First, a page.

When fund manager Joel Greenblatt published his investing tome, The Little Book That Beats the Market, in 2005, it marked a unique point for investors. They now had in their hands insights into investing strategies that a value investing master himself used and which are also easily replicated. As proof, Greenblatt has achieved phenomenal results over the past two decades, besting even the performance of Warren Buffett.

The strategy is deceptively simple: Buy undervalued, high-performing companies and hold for a year. Wash, rinse, and repeat. But what if we can augment Greenblatt's methodology? Below we've used a "magic formula"-like screen that approximates the pre-tax earnings and return on capital criteria he lays out, but adds to it the ratings from our Motley Fool CAPS investor-intelligence database. Combining those rankings with Greenblatt's criteria should give us winning investments that may just produce outsized returns.

Here are a few companies that showed up when I ran this screen recently.


Pre-Tax Earnings

Pre-Tax Return
on Capital 

Recent Stock

CAPS Rating
(out of 5)

Forest Labs (NYSE:FRX)










Primoris Services





Primus Guaranty (NYSE:PRS)





Terra Nitrogen (NYSE:TNH)





Source: Capital IQ, a division of Standard & Poor's; Motley Fool CAPS. Pre-tax earnings yield is inverse of EV/EBIT. Pre-tax ROC is EBIT divided by tangible capital employed.

Although Greenblatt's strategy is a mechanical one, we don't think you should rely upon this as simply a list of companies to buy. Due diligence on this narrowly focused list of companies is always a smart requirement. So, let's see what CAPS members have to say about one of these magical companies.

A little bit of pixie dust
On a day when the markets collapsed by triple-digit amounts, fertilizer stocks were even more devastated. The Fertilizer sector tag on CAPS was down almost 5% yesterday, as CF Industries settled 3% lower, while China Green Agriculture (NYSE:CGA) was off 5%. PotashCorp (NYSE:POT) shares tumbled 4%, and Terra Nitrogen sank around 6% on the day.

That's the way it's been for most of the year, with Terra stock lagging the performance of most of its peers. Still, its P/E multiple is just about in line with competitors PotashCorp and Mosaic (NYSE:MOS). Yet, analysts expect Terra's earnings growth to lag behind that of its rivals this year. Whereas the sector is expected to grow profit by 66% on average, Wall Street anticipates just 36% growth for Terra.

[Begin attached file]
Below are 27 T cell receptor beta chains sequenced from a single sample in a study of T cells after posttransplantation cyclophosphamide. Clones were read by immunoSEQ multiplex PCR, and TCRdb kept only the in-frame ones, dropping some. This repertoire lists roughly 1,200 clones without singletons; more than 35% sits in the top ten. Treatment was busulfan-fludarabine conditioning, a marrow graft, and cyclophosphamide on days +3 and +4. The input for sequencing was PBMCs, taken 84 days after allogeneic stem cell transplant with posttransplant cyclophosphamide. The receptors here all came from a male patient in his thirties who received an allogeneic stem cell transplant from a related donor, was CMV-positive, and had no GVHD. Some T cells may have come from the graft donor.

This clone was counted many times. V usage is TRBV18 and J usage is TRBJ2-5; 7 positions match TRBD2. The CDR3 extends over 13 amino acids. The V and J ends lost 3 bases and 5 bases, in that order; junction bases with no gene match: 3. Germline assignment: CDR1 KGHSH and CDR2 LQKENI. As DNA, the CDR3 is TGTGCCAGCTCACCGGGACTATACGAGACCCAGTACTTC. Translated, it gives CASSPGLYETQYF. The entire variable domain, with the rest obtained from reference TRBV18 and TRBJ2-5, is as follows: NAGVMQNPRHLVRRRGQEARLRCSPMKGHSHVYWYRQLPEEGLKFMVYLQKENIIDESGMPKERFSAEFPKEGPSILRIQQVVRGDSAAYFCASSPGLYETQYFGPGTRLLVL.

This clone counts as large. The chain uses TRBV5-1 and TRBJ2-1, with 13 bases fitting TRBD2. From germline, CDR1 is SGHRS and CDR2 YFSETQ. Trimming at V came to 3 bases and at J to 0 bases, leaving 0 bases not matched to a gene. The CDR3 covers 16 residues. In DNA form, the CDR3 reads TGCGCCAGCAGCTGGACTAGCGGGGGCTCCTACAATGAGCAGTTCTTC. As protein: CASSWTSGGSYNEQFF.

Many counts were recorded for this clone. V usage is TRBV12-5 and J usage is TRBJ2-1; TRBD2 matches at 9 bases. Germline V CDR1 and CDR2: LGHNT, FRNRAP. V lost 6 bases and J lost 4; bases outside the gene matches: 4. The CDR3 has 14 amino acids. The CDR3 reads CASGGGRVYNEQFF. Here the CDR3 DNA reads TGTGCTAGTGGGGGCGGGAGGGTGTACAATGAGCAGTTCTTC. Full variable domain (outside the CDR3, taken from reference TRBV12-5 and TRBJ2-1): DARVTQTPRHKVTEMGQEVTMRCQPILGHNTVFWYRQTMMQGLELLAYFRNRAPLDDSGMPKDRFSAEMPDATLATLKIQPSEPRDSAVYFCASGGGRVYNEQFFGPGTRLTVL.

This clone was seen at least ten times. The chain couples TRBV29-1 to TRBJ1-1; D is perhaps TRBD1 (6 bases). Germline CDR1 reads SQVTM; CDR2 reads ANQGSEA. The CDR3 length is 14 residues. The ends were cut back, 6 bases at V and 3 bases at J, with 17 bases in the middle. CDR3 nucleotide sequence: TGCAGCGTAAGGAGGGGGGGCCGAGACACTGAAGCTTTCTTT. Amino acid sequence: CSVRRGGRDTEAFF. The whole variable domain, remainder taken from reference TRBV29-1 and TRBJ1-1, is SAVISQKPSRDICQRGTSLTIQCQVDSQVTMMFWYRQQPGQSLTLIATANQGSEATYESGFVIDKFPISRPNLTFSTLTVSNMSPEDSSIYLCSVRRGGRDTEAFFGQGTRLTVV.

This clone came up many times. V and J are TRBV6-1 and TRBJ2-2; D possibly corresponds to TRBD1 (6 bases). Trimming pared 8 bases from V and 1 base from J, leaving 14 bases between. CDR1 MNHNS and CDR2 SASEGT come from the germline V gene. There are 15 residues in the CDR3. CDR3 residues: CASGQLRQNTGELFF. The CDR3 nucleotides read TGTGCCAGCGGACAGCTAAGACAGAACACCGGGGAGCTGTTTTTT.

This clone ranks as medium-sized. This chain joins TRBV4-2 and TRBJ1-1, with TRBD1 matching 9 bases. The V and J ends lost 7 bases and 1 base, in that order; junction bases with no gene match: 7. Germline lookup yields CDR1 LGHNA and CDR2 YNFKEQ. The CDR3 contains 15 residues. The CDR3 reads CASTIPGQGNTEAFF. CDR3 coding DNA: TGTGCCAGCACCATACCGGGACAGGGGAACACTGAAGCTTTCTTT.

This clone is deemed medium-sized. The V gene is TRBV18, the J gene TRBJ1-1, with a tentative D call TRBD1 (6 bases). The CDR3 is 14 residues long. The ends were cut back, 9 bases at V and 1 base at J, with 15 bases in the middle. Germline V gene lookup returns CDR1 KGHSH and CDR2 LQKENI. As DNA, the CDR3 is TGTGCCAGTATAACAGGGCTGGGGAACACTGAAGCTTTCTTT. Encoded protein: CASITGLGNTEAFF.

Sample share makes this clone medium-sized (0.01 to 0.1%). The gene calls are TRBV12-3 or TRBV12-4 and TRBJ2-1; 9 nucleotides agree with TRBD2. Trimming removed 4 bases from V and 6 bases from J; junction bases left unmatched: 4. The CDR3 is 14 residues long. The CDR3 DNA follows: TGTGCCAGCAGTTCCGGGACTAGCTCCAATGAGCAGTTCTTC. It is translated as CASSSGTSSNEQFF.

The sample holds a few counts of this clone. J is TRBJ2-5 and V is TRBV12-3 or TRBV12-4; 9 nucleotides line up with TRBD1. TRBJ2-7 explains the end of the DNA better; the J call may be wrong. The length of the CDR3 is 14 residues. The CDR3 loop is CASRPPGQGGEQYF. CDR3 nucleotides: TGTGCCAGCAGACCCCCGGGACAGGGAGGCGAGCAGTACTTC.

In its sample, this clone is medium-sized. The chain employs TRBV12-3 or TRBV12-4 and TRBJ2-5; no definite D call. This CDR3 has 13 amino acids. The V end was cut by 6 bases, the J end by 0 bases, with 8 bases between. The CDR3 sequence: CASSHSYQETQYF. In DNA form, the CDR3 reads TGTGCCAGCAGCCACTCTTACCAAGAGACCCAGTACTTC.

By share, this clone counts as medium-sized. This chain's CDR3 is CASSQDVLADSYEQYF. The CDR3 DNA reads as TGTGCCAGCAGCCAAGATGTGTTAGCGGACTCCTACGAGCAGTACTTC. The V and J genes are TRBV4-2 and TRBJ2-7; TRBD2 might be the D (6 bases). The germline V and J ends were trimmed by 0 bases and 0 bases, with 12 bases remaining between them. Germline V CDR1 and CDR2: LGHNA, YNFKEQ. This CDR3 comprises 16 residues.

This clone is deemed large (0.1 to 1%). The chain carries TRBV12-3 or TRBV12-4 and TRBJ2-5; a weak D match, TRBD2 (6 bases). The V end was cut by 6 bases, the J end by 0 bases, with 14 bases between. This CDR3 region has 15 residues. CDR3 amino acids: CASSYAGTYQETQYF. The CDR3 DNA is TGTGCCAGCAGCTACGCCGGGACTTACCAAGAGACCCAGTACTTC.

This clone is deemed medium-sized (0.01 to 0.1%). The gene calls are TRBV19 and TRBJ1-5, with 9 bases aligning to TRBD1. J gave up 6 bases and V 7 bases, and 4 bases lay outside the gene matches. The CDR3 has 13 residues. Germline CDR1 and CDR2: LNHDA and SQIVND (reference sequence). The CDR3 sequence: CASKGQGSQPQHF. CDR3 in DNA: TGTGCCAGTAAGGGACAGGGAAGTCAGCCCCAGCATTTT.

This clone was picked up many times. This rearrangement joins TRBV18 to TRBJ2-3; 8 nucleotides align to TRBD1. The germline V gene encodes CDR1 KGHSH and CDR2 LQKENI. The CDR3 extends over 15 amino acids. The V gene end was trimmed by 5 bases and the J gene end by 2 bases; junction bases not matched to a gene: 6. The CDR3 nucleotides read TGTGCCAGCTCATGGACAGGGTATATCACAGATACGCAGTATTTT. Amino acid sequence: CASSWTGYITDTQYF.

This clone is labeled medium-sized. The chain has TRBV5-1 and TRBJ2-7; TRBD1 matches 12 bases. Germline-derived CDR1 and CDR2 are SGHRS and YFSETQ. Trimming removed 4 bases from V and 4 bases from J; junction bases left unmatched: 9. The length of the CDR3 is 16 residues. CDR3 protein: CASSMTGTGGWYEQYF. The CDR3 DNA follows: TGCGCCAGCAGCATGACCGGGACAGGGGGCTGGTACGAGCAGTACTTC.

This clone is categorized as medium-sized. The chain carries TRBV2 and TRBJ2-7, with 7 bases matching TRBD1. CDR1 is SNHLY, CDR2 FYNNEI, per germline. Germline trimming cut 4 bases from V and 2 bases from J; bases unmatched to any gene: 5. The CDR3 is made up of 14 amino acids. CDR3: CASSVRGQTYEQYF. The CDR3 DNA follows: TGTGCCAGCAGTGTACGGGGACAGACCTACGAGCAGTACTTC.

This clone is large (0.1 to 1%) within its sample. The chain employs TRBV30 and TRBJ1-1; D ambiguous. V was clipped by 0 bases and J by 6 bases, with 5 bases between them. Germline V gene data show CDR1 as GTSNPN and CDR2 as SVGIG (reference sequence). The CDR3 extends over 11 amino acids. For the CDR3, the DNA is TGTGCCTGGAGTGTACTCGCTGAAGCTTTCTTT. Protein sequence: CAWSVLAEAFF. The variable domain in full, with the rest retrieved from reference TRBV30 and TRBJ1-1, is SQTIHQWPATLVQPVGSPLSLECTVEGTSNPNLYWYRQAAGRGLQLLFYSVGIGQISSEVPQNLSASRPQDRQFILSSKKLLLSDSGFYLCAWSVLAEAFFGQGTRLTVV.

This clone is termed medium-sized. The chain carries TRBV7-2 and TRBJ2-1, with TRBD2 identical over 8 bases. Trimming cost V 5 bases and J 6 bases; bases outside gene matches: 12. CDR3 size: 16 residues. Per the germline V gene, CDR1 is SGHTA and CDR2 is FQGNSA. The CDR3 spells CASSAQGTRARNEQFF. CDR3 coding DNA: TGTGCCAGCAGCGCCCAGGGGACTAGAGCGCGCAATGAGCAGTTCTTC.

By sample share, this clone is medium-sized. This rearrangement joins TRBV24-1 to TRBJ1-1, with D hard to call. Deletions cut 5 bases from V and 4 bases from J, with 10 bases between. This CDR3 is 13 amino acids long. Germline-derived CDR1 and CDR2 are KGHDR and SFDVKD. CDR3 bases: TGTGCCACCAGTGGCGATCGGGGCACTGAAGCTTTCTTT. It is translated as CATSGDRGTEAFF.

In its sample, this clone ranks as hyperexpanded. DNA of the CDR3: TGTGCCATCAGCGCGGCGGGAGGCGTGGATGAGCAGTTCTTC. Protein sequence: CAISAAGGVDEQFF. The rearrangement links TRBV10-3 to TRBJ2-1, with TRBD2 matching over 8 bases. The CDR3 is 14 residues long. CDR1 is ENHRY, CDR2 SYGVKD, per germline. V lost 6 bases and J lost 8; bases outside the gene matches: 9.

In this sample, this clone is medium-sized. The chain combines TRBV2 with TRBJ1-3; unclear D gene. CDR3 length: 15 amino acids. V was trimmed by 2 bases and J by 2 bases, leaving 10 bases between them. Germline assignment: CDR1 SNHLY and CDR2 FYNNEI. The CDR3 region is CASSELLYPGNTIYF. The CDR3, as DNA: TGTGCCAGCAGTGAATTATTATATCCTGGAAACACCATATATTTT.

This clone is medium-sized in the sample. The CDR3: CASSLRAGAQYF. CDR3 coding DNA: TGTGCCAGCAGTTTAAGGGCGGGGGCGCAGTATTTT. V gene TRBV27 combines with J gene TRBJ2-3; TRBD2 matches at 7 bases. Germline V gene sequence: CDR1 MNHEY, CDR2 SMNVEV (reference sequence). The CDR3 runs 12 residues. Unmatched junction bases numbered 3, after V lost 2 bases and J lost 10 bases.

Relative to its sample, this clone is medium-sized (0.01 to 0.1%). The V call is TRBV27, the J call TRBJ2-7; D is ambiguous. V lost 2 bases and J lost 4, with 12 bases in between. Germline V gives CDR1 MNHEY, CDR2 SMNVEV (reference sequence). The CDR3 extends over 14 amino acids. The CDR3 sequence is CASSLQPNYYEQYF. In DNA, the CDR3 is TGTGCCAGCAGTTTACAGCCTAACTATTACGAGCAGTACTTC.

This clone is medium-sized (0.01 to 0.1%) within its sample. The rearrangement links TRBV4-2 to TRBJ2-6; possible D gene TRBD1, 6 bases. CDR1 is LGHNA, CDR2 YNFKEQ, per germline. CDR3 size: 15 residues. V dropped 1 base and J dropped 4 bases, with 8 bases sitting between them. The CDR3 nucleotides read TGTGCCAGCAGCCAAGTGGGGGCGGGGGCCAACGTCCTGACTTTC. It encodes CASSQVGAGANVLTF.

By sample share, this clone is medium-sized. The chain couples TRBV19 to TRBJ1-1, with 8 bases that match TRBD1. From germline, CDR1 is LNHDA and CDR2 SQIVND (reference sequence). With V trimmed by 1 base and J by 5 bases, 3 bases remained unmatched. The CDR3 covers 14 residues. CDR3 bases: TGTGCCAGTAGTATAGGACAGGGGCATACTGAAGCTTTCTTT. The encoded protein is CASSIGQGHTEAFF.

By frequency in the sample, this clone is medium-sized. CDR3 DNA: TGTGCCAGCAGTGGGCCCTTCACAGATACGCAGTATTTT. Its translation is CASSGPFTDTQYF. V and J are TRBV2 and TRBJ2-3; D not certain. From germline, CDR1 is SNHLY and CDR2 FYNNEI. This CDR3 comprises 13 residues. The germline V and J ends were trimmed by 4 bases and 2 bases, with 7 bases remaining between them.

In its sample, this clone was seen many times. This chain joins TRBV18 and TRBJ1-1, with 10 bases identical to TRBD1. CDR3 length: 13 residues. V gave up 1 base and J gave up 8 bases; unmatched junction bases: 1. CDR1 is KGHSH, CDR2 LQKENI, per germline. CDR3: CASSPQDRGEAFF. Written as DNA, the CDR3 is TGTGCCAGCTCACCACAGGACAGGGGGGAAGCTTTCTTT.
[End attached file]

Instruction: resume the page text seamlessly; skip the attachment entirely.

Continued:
Fertilizer companies were supercharged last year in the wake of oil prices spiraling out of control. As consumers were embracing gasoline that hit $4 a gallon, the pursuit of alternative fuels such as ethanol spurred demand for fertilizer to grown corn, and grow it in abundance. Now that oil prices have momentarily relented, we're awash in fertilizer at a higher cost. That's leading to writedowns on supplies and farmers cutting back on fertilizer use.

Investors are still primed for a recovery in the industry, though. CAPS All-Star angusthermopylae finds the same arguments that propelled such stocks higher last year will continue to hold into the future. Terra Nitrogen should profit from such immutable laws of nature:

Maslow's heirarchy of needs: Regardless of what else people want/desire, they need air, water, and food at the very least...and will do whatever it takes to get it. Recovery or now, we have a growing population and a lot of hungry people. Fertilizer is a good bet.

Beat the street
While he's provided an interesting magic formula, you'll need to read more than a few pages of Greenblatt's book to make your buy or sell decisions. So start your own research on these stocks on Motley Fool CAPS, where your opinion can still save the day. While there you can read a company's financial reports, scrutinize key data and charts, and examine the comments your fellow investors have made -- all from a stock's CAPS page.

China Green Agriculture is a Motley Fool Global Gains selection. Try any of our Foolish newsletters today, free for 30 days.

Fool contributor Rich Duprey does not have a financial position in any of the stocks mentioned in this article. You can see his holdings here. The Motley Fool has a disclosure policy.